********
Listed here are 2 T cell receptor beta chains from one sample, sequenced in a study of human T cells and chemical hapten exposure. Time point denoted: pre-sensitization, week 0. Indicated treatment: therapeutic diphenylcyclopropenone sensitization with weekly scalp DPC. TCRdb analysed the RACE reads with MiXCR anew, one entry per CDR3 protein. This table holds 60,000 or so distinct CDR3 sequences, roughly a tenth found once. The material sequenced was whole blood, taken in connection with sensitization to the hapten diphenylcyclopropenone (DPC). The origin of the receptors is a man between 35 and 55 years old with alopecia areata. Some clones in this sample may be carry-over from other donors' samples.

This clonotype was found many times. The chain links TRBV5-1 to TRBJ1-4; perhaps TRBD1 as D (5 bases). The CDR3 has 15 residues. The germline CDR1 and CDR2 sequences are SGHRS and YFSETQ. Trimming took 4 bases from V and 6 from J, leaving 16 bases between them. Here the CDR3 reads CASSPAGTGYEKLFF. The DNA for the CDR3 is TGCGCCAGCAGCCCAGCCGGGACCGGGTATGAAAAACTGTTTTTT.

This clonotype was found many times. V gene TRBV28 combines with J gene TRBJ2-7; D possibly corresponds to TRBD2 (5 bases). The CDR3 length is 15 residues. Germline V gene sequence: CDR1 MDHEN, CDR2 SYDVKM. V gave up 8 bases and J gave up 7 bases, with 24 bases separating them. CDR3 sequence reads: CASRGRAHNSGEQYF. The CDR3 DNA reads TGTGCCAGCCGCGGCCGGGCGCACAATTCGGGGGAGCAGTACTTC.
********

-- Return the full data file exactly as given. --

Listed here are 2 T cell receptor beta chains from one sample, sequenced in a study of human T cells and chemical hapten exposure. Time point denoted: pre-sensitization, week 0. Indicated treatment: therapeutic diphenylcyclopropenone sensitization with weekly scalp DPC. TCRdb analysed the RACE reads with MiXCR anew, one entry per CDR3 protein. This table holds 60,000 or so distinct CDR3 sequences, roughly a tenth found once. The material sequenced was whole blood, taken in connection with sensitization to the hapten diphenylcyclopropenone (DPC). The origin of the receptors is a man between 35 and 55 years old with alopecia areata. Some clones in this sample may be carry-over from other donors' samples.

This clonotype was found many times. The chain links TRBV5-1 to TRBJ1-4; perhaps TRBD1 as D (5 bases). The CDR3 has 15 residues. The germline CDR1 and CDR2 sequences are SGHRS and YFSETQ. Trimming took 4 bases from V and 6 from J, leaving 16 bases between them. Here the CDR3 reads CASSPAGTGYEKLFF. The DNA for the CDR3 is TGCGCCAGCAGCCCAGCCGGGACCGGGTATGAAAAACTGTTTTTT.

This clonotype was found many times. V gene TRBV28 combines with J gene TRBJ2-7; D possibly corresponds to TRBD2 (5 bases). The CDR3 length is 15 residues. Germline V gene sequence: CDR1 MDHEN, CDR2 SYDVKM. V gave up 8 bases and J gave up 7 bases, with 24 bases separating them. CDR3 sequence reads: CASRGRAHNSGEQYF. The CDR3 DNA reads TGTGCCAGCCGCGGCCGGGCGCACAATTCGGGGGAGCAGTACTTC.